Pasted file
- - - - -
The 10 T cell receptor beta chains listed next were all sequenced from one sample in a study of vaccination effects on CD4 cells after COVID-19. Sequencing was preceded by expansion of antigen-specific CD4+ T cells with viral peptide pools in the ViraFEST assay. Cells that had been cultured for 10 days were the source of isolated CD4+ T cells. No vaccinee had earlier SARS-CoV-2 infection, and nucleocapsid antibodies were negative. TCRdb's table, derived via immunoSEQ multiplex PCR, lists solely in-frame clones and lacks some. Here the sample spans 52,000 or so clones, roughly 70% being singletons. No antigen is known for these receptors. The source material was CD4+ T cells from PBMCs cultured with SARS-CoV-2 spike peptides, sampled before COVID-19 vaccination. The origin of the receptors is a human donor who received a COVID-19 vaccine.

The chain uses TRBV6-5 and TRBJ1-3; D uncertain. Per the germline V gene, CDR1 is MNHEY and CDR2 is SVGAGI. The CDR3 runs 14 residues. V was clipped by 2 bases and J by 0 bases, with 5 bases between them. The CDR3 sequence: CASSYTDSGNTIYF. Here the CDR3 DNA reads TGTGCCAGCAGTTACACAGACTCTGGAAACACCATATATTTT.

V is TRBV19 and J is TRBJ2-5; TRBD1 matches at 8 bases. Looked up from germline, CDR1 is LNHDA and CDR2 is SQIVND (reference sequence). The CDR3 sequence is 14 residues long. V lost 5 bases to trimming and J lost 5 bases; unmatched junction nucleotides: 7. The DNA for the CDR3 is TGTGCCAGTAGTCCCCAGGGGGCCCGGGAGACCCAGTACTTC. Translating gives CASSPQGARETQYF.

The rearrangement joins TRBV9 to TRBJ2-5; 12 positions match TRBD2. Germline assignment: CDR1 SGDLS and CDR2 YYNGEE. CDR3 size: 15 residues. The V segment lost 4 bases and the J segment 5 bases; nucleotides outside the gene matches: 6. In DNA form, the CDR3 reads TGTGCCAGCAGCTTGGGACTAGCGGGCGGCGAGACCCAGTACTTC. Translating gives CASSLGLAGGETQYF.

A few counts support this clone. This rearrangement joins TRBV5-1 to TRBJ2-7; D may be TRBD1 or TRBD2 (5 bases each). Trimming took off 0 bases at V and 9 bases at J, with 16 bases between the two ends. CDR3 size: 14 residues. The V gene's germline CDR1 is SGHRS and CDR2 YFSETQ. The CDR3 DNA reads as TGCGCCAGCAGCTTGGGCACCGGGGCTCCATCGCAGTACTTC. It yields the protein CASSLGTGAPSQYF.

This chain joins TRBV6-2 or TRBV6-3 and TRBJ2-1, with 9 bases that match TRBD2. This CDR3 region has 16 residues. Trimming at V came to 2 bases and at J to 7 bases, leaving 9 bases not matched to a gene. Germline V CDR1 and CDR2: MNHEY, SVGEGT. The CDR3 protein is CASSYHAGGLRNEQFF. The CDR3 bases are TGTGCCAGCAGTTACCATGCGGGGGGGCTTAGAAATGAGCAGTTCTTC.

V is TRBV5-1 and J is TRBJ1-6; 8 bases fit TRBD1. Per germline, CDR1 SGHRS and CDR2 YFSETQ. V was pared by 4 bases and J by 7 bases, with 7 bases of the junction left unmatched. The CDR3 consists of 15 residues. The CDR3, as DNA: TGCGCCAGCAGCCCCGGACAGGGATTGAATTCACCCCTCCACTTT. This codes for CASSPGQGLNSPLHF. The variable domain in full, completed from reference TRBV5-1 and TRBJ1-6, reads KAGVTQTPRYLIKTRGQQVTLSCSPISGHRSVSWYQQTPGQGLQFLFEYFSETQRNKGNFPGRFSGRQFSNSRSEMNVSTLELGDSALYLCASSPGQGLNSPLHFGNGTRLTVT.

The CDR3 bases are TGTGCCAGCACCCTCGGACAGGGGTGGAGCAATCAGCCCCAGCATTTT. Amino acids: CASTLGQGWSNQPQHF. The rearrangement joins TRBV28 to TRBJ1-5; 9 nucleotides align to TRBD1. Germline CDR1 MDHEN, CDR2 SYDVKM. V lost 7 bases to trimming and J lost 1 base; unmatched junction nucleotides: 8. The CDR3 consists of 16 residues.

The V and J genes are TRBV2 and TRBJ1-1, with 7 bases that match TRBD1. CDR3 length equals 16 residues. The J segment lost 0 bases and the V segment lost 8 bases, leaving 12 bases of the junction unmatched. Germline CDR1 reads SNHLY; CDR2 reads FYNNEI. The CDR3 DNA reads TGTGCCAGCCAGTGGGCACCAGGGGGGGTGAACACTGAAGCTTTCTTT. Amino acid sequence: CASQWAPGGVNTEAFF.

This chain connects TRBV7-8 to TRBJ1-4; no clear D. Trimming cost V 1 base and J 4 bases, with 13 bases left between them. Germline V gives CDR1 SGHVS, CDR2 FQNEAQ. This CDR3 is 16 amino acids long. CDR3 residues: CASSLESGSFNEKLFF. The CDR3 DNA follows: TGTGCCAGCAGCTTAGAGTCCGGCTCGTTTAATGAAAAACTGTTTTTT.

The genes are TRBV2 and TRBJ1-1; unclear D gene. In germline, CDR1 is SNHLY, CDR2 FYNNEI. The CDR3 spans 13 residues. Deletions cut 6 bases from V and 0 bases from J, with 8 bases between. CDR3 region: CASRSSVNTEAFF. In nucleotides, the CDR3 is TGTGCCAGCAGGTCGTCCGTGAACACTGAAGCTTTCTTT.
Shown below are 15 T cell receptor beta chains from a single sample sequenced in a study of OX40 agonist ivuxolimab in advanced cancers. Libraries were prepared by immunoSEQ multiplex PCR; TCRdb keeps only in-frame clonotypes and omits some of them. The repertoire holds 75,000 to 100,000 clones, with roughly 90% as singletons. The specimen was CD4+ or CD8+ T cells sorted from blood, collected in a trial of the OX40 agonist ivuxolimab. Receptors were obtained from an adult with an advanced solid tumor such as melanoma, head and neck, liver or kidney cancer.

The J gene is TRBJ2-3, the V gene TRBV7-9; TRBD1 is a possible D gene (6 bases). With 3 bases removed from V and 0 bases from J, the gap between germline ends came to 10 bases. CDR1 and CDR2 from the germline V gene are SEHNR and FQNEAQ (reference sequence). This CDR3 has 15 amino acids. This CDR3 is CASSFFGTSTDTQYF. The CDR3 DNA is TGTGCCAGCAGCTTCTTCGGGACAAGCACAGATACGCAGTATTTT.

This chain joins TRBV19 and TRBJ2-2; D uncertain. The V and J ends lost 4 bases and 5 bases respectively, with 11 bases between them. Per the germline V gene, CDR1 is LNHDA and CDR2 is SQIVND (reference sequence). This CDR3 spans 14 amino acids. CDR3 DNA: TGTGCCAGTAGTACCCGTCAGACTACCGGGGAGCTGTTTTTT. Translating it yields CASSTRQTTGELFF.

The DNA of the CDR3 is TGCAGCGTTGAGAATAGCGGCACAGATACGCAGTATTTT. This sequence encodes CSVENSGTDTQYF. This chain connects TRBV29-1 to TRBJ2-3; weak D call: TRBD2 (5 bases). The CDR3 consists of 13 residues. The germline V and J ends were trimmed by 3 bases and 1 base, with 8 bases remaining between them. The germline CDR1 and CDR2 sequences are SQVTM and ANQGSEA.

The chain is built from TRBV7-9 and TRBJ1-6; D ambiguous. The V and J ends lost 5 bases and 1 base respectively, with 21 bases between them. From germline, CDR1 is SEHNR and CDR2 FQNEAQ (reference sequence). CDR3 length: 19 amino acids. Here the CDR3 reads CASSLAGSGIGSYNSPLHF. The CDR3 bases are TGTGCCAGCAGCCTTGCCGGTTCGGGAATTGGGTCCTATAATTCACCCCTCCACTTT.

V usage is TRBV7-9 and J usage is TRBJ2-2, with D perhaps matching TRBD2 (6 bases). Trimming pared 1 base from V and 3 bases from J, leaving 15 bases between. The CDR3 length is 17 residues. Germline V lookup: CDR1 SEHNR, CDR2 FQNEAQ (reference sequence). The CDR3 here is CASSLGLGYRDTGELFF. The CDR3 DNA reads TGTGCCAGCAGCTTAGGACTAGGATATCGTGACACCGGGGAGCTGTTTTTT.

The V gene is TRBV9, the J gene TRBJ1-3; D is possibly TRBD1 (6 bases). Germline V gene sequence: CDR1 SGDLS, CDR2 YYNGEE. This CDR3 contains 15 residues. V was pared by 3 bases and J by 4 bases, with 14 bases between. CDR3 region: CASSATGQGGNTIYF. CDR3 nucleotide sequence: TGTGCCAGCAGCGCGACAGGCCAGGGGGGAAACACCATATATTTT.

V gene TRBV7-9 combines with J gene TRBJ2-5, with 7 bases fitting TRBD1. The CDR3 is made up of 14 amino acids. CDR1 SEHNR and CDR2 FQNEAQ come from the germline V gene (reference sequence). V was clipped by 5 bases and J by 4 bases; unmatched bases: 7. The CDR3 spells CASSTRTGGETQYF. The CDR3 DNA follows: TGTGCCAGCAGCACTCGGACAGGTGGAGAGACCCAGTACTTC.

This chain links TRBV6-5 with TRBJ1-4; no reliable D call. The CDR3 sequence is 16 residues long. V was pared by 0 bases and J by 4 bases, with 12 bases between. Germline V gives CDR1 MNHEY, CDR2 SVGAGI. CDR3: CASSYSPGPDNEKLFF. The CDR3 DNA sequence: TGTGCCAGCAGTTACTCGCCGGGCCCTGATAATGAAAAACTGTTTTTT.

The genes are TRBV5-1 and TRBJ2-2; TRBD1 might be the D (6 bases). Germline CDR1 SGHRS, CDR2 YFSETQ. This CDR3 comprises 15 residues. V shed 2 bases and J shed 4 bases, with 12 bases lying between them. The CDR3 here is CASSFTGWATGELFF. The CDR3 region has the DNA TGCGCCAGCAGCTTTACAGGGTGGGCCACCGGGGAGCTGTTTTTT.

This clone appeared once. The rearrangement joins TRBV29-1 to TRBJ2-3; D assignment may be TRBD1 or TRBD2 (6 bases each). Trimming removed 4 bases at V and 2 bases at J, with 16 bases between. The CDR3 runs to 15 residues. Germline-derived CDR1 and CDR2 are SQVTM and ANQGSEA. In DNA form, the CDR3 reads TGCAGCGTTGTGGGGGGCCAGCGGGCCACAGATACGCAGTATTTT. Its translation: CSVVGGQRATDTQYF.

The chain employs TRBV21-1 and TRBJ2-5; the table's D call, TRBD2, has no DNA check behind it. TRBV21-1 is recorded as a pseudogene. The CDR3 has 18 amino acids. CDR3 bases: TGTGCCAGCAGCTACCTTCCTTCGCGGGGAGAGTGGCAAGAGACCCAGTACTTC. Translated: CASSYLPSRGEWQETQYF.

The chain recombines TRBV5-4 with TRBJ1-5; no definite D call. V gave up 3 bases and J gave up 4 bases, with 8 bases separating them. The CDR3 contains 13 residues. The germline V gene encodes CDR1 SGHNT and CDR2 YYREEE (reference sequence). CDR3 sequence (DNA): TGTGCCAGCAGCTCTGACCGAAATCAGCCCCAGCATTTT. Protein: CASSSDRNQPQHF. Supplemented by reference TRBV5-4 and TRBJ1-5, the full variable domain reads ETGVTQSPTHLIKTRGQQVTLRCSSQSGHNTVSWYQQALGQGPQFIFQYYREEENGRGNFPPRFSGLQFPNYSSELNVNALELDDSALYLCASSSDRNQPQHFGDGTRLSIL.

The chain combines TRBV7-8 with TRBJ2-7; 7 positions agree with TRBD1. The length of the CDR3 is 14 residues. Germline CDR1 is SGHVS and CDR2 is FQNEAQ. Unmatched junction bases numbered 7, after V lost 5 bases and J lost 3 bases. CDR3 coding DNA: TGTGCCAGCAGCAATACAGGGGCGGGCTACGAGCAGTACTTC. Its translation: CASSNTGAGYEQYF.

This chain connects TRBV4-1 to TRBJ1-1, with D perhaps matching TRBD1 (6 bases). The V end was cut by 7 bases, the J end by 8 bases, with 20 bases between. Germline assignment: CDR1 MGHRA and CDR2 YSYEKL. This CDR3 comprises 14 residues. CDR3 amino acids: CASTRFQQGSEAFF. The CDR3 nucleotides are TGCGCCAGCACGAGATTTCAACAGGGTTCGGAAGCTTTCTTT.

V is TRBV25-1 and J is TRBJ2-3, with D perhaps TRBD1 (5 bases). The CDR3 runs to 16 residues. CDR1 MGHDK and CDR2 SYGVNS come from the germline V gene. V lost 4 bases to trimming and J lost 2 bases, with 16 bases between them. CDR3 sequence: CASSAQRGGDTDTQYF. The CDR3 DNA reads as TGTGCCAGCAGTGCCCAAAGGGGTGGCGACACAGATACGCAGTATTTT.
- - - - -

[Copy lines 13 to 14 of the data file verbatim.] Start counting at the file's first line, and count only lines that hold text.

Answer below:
The J gene is TRBJ2-3, the V gene TRBV7-9; TRBD1 is a possible D gene (6 bases). With 3 bases removed from V and 0 bases from J, the gap between germline ends came to 10 bases. CDR1 and CDR2 from the germline V gene are SEHNR and FQNEAQ (reference sequence). This CDR3 has 15 amino acids. This CDR3 is CASSFFGTSTDTQYF. The CDR3 DNA is TGTGCCAGCAGCTTCTTCGGGACAAGCACAGATACGCAGTATTTT.

This chain joins TRBV19 and TRBJ2-2; D uncertain. The V and J ends lost 4 bases and 5 bases respectively, with 11 bases between them. Per the germline V gene, CDR1 is LNHDA and CDR2 is SQIVND (reference sequence). This CDR3 spans 14 amino acids. CDR3 DNA: TGTGCCAGTAGTACCCGTCAGACTACCGGGGAGCTGTTTTTT. Translating it yields CASSTRQTTGELFF.